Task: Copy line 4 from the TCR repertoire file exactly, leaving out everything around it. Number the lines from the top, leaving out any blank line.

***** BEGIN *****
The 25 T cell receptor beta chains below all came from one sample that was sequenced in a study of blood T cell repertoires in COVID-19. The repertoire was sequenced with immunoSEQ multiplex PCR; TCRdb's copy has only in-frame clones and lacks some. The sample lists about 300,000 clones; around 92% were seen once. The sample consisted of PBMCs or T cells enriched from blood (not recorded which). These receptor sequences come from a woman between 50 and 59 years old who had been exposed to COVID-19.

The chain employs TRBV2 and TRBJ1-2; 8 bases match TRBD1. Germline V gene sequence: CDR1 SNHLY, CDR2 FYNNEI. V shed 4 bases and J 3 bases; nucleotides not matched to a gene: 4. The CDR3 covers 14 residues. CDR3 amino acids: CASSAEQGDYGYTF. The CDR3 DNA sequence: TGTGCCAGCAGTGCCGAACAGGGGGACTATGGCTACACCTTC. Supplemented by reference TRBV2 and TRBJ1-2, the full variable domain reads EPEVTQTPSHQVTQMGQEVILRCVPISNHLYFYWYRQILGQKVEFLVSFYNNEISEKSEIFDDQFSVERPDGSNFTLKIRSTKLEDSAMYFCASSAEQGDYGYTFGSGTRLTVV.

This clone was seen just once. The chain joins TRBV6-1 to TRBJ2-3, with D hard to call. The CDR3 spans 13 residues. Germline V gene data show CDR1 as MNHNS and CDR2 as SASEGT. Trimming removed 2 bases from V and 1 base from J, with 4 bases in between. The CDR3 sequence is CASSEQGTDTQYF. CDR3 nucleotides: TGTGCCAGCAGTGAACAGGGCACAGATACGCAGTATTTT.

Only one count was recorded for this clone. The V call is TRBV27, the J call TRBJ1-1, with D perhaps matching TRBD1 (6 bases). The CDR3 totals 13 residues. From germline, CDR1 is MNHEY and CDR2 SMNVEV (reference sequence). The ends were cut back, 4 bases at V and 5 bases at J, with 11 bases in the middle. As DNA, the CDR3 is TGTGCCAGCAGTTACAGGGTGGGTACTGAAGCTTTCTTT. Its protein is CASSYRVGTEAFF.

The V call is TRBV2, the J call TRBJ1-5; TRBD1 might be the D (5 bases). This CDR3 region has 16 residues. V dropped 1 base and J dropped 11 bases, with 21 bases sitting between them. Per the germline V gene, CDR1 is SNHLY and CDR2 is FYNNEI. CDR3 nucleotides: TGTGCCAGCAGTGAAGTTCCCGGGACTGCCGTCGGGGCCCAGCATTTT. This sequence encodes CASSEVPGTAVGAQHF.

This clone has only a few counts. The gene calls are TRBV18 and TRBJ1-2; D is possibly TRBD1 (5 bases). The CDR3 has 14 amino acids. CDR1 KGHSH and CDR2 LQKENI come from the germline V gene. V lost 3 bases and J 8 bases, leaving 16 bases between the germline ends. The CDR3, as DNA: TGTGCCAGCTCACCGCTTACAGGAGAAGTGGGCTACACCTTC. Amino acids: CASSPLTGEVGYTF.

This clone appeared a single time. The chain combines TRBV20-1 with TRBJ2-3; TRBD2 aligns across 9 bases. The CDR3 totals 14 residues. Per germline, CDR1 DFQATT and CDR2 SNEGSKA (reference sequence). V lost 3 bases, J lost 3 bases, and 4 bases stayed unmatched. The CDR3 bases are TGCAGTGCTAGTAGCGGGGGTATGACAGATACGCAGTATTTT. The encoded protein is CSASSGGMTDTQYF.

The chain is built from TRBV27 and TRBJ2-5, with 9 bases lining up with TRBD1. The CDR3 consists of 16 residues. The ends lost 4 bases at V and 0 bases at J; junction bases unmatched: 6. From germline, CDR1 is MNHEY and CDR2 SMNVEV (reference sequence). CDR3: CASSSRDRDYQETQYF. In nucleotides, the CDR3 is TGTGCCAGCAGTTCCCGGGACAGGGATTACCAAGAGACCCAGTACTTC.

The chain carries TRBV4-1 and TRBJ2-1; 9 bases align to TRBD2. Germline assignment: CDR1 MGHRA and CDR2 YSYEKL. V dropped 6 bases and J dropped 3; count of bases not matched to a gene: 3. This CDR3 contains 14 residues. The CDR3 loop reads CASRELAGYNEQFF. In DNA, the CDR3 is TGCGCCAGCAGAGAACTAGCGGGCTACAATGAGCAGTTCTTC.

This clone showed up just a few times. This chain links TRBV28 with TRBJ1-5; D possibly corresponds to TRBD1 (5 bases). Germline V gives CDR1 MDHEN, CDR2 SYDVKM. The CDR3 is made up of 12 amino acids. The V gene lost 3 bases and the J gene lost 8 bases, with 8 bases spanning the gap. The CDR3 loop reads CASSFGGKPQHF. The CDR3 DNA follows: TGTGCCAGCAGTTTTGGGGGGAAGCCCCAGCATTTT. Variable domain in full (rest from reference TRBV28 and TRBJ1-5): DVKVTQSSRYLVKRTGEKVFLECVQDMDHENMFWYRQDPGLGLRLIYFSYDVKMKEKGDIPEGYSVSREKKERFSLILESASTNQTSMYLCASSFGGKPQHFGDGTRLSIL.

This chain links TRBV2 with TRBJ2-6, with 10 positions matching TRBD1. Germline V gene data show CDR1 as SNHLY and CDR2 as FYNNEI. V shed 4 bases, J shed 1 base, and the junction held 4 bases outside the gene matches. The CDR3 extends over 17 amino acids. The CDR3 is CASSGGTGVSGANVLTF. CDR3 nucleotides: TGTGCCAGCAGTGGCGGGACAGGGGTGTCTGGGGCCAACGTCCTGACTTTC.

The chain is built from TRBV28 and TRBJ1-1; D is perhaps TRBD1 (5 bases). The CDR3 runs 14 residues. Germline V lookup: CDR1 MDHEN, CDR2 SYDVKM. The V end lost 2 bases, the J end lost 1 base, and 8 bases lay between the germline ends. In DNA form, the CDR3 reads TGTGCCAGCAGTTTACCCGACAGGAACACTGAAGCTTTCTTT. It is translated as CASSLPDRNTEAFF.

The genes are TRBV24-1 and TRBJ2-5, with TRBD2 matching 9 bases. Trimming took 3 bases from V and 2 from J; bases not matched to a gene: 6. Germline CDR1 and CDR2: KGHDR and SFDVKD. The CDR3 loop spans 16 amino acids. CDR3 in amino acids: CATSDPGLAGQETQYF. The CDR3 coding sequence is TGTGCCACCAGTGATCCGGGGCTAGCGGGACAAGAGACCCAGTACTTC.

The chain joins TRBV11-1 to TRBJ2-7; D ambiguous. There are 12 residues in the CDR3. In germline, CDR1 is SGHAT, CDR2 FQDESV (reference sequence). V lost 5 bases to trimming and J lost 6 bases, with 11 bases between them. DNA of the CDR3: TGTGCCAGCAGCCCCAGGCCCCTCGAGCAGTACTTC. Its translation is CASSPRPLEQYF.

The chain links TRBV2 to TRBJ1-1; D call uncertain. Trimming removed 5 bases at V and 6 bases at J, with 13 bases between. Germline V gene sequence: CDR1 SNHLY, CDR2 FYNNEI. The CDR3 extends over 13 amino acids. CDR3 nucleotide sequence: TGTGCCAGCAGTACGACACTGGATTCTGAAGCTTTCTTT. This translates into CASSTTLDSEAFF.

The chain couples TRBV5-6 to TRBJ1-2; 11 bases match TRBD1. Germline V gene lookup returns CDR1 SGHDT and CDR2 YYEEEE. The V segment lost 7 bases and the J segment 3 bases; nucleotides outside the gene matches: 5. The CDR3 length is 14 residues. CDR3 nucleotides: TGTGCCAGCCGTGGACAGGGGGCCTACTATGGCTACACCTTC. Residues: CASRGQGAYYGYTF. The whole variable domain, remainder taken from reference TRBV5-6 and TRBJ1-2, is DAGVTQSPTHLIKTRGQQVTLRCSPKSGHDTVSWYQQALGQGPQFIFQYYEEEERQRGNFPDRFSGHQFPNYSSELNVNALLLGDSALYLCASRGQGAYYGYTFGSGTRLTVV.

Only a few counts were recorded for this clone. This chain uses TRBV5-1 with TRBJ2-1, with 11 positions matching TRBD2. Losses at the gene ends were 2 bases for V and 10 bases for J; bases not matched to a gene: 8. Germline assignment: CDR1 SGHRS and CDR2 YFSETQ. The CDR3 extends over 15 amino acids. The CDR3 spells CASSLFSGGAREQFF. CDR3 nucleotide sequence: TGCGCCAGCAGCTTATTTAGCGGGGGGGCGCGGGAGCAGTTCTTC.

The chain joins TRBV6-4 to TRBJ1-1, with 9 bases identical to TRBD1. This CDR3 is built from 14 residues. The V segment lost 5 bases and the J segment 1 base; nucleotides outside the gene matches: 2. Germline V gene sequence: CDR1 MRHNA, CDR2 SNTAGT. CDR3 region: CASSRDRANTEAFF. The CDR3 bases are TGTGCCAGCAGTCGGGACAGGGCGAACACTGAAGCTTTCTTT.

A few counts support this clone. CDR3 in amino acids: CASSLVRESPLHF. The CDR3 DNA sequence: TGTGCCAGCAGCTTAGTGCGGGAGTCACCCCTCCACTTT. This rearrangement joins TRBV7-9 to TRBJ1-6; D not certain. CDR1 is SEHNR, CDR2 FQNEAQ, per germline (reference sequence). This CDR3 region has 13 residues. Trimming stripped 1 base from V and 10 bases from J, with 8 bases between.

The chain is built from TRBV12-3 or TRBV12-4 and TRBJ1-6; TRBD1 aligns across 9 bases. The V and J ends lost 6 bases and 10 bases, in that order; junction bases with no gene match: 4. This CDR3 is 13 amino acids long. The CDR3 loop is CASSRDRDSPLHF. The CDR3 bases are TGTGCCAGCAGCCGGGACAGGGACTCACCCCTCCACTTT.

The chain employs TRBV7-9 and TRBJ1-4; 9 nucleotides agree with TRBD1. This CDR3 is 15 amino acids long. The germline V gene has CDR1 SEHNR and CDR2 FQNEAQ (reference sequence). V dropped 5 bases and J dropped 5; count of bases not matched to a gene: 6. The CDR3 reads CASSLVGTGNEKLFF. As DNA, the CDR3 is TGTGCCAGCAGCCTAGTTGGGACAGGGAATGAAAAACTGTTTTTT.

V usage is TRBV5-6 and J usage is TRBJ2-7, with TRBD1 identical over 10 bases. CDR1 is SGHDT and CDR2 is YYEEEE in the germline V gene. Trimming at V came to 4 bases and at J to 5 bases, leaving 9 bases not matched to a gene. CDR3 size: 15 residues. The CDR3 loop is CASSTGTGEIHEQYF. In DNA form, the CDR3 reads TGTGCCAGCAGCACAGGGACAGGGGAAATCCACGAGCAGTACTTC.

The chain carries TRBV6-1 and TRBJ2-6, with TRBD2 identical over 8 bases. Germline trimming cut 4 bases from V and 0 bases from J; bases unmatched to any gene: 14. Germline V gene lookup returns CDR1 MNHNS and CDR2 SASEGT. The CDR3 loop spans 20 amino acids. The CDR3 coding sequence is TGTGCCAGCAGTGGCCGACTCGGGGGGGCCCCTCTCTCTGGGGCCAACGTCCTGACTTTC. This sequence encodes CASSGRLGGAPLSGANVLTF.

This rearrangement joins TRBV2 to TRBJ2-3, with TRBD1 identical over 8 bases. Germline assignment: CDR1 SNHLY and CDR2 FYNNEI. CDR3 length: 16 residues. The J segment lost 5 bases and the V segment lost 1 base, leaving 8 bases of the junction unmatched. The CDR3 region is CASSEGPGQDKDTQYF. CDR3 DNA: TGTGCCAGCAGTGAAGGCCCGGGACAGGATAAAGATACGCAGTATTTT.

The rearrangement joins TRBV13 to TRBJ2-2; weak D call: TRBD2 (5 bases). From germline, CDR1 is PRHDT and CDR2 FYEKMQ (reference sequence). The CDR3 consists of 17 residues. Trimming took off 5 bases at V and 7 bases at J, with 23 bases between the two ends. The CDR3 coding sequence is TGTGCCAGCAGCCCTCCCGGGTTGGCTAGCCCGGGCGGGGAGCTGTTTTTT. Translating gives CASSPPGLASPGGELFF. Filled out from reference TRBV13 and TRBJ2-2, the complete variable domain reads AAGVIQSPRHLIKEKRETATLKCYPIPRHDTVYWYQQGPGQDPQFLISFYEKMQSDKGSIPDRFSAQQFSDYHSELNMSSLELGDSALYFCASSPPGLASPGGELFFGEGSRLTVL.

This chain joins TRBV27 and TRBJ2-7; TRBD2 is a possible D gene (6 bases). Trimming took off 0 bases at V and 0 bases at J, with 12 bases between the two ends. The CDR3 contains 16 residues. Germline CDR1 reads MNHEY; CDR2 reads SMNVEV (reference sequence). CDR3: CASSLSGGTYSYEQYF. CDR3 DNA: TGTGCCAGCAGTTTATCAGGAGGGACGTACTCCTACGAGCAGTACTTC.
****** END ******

Only one count was recorded for this clone. The V call is TRBV27, the J call TRBJ1-1, with D perhaps matching TRBD1 (6 bases). The CDR3 totals 13 residues. From germline, CDR1 is MNHEY and CDR2 SMNVEV (reference sequence). The ends were cut back, 4 bases at V and 5 bases at J, with 11 bases in the middle. As DNA, the CDR3 is TGTGCCAGCAGTTACAGGGTGGGTACTGAAGCTTTCTTT. Its protein is CASSYRVGTEAFF.